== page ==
Stay safe online this tax season
February 19, 2016
Tax season and scam season
As tax season is underway, scammers are out in full force, trying to steal your tax refund. According to the IRS, more than 360,000 individuals have been targeted by tax scammers since 2013. TurboTax, a premier tax filing program, recently received backlash when several states refused to accept filing from the company amidst potential tax scam issues. TurboTax had to briefly halt filing state tax all together, but started functioning again the next day after reviewing and enhancing the company’s security measures.
It’s clear that tax identity theft is a growing problem. But how do scammers get your personal information, and what can you do to help prevent this?
How the scam works
The goal of tax identity theft is for the cybercriminal to intercept your tax refund directly to their account. There are several ways scammers can get ahold of your money.
- Scammers will call the taxpayer pretending to be the IRS. They’ll state the taxpayer owes taxes and must pay immediately or face jail time, deportation, loss of business, revoked driver’s license, etc. They usually ask for payment via credit card, prepaid debit card, or wire transfer. Although your tax refund isn’t compromised, the scammers still walk away with a large sum of money.
- Sometimes it’s not a phone call but an email. Phishing is when cybercriminals send you an email with links that when clicked provide access to your sensitive information.
- Another technique is hacking into your tax preparation service account directly. If your password is weak or the same as other accounts, the hacker can figure out your login information.
- Once scammers have your information (name, address, social security number, date of birth), they can file a return in your name before you have time to notice. This is done early in the season before the real taxpayers have a chance to file their own tax return.
Ways to prevent tax identity theft
Luckily, there are several steps you can take to help ensure you’re not a victim of tax identity theft.
- File your taxes early. Most scammers will try to file before you get a chance to. You don’t know you’re a victim until you sign into your tax preparation account to see that someone else has already filed taxes under your name.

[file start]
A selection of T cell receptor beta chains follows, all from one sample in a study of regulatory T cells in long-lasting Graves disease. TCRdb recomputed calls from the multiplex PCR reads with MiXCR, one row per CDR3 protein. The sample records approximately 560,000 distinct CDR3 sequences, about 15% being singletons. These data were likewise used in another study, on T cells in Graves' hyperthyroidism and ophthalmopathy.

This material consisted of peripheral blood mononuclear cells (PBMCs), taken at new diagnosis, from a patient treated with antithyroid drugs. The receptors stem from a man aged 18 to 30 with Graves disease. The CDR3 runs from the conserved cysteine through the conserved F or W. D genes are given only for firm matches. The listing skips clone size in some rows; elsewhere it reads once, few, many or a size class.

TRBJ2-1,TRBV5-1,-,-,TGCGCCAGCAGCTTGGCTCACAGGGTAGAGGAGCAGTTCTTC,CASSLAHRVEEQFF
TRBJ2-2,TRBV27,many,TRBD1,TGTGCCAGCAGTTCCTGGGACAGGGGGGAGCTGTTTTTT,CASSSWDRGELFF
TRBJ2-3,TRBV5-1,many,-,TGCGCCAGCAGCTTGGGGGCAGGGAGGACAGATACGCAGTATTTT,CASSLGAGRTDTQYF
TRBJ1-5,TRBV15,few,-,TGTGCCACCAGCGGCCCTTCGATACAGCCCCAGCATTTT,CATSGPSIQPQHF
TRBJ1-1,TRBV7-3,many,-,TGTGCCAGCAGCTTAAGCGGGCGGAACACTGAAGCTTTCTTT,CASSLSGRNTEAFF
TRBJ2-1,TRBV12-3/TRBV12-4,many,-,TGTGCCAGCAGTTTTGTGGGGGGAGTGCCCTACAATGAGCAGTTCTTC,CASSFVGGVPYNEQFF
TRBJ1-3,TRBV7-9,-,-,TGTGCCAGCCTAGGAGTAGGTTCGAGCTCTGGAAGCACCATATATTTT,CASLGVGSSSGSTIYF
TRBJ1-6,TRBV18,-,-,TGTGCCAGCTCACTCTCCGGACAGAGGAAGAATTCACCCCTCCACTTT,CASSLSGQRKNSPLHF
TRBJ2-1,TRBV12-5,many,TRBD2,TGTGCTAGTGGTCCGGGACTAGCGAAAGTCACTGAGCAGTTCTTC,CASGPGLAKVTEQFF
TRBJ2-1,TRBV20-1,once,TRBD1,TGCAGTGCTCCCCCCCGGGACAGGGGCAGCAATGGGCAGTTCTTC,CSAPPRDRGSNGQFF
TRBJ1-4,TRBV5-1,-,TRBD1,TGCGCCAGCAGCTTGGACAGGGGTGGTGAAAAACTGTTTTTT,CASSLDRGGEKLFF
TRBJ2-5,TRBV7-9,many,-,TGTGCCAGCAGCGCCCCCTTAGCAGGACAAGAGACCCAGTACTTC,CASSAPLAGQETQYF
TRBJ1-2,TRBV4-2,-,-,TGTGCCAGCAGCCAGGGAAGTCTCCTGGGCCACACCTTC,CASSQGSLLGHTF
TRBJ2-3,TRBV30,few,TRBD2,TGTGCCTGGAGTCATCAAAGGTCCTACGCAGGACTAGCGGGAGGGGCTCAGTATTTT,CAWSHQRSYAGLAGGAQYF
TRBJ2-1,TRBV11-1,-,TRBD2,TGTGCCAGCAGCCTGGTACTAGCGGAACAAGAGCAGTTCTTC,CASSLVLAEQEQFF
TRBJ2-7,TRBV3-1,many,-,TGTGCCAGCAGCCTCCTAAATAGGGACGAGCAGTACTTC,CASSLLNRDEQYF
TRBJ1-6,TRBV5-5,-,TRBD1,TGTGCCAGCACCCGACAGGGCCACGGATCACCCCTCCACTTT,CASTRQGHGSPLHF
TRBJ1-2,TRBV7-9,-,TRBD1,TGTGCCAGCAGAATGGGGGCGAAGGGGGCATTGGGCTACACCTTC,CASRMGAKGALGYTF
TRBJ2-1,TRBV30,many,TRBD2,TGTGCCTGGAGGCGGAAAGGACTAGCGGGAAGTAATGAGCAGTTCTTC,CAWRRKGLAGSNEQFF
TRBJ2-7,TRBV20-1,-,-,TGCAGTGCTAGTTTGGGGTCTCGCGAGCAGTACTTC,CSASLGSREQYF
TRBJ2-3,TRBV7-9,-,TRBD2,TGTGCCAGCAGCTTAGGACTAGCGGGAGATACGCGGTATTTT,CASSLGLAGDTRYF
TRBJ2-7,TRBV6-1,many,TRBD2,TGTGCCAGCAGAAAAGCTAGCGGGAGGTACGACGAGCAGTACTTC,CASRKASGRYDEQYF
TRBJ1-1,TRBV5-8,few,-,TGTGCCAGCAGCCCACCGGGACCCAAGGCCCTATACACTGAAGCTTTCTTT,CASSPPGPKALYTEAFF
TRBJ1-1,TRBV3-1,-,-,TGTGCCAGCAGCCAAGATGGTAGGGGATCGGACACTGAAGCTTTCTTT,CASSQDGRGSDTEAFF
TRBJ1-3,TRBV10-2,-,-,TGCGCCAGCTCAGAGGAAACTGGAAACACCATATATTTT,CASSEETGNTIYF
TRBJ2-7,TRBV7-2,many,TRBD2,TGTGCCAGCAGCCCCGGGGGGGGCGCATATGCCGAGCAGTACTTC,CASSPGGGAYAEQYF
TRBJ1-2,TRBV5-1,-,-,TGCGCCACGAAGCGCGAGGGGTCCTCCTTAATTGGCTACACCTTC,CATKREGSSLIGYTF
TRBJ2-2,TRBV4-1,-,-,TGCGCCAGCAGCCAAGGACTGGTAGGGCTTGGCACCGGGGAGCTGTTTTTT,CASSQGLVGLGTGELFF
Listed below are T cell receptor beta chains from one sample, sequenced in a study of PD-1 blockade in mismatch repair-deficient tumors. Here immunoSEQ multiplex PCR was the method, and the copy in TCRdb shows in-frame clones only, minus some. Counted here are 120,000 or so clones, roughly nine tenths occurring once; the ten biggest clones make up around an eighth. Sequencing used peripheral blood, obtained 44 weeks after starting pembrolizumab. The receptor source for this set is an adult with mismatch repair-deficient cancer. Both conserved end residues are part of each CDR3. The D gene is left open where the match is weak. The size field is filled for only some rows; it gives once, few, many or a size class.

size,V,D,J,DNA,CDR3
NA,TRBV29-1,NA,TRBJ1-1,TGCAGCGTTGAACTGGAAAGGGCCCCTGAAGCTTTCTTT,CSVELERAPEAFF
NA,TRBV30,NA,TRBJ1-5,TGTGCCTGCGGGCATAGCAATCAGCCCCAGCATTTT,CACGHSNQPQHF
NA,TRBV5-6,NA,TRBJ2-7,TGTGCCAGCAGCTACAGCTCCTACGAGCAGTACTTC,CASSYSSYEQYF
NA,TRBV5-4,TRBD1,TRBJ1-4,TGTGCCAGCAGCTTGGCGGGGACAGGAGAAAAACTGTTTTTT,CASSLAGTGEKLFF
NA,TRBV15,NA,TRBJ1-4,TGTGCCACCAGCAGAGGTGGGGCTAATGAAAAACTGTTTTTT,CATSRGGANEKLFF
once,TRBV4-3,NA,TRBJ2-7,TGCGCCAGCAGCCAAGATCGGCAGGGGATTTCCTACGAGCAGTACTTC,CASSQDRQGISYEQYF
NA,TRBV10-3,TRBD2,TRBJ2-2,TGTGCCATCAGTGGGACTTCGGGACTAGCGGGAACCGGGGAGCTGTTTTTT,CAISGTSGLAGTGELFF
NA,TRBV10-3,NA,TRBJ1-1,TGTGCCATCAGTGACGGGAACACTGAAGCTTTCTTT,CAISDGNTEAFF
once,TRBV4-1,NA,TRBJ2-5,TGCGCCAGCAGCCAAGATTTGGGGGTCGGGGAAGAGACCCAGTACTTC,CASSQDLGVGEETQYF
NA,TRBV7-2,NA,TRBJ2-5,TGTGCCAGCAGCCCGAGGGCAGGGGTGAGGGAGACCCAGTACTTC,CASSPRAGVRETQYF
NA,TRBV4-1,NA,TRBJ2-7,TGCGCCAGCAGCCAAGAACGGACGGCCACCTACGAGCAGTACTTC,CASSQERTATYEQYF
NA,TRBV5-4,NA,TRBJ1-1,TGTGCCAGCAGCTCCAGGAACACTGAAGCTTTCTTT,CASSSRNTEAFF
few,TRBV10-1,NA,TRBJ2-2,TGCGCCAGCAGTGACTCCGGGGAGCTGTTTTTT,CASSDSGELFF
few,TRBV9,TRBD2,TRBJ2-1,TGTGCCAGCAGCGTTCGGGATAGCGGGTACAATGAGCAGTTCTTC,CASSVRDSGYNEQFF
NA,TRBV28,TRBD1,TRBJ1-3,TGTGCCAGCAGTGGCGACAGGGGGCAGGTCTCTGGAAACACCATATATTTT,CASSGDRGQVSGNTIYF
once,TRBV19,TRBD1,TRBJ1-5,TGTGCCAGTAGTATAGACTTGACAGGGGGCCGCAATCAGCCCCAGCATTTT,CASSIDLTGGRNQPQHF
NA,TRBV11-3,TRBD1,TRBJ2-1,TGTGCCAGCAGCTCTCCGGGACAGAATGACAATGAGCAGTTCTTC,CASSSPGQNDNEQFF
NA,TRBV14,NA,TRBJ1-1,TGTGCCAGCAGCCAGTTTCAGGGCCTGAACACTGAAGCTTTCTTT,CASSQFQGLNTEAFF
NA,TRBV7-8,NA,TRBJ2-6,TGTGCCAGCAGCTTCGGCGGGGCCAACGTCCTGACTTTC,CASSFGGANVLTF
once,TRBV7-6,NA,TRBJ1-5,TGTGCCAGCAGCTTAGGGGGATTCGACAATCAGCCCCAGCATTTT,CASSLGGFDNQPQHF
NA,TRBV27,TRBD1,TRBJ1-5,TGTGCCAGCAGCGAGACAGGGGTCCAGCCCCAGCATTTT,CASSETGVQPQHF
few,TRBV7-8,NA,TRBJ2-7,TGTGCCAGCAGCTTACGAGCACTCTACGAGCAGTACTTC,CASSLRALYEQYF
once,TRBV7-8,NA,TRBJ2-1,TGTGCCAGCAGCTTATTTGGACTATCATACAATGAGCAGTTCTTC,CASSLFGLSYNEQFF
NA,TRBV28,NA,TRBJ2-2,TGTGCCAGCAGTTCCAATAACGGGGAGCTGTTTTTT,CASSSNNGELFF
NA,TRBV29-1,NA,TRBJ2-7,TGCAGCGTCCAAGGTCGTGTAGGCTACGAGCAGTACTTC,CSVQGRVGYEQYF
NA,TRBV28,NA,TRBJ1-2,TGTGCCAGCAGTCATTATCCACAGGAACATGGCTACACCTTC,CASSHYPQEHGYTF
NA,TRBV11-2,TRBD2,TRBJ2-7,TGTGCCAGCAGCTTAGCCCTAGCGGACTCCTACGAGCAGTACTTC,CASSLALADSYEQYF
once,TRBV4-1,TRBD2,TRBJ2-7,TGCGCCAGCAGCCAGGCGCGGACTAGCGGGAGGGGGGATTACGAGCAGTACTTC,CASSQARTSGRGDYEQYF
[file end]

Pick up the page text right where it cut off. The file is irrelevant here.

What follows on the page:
- Use multi-factor authentication for your accounts. Whether this is your tax preparation account or your email, it’s important to add an extra step of security. Also, be sure to have strong passwords and never use the same password for multiple accounts.
- Delete anything that looks suspicious. Don’t click on any link you suspect is phishing and be sure to forward suspicious emails to email@example.com.
- Don’t give your information out over the phone, email, text, social media, etc. The IRS never asks for payment by credit card, wire transfer, or debit card. In the event that you do owe money to the IRS, they will first send notice in the mail, never over the phone or online.
- Make sure you type IRS.gov into the address bar. Scammers will direct you to other sites pretending to be the IRS or tax preparation service. So, never click a link in an email and double check you’re on the official site. Also, look for “https” at the beginning of the URL.
- Prepare your tax return over a secure wireless network or mail it in. Be sure to shred any copies of your tax return documents that you no longer need.
It’s also a good idea to monitor your credit and make sure no other accounts have been opened in your name. Matt Davis, a spokesperson for the Identity Theft Resource Center told U.S. News & World Report, “If you’ve been a victim of tax fraud, you need to check your credit reports. It’s also a good idea to get a pre-emptive police report, and put alerts on all your accounts. Notifying law enforcement at the outset goes a long way to establishing your credibility with anyone you’re going to have dispute the fallout of the fraud with.”
It’s important to be extra vigilant and monitor your accounts and taxes. If you do come across a scam, be sure to report it to The Internet Crime Complaint Center (IC3) and The Federal Trade Commission’s (FTC) Consumer Sentinel Network.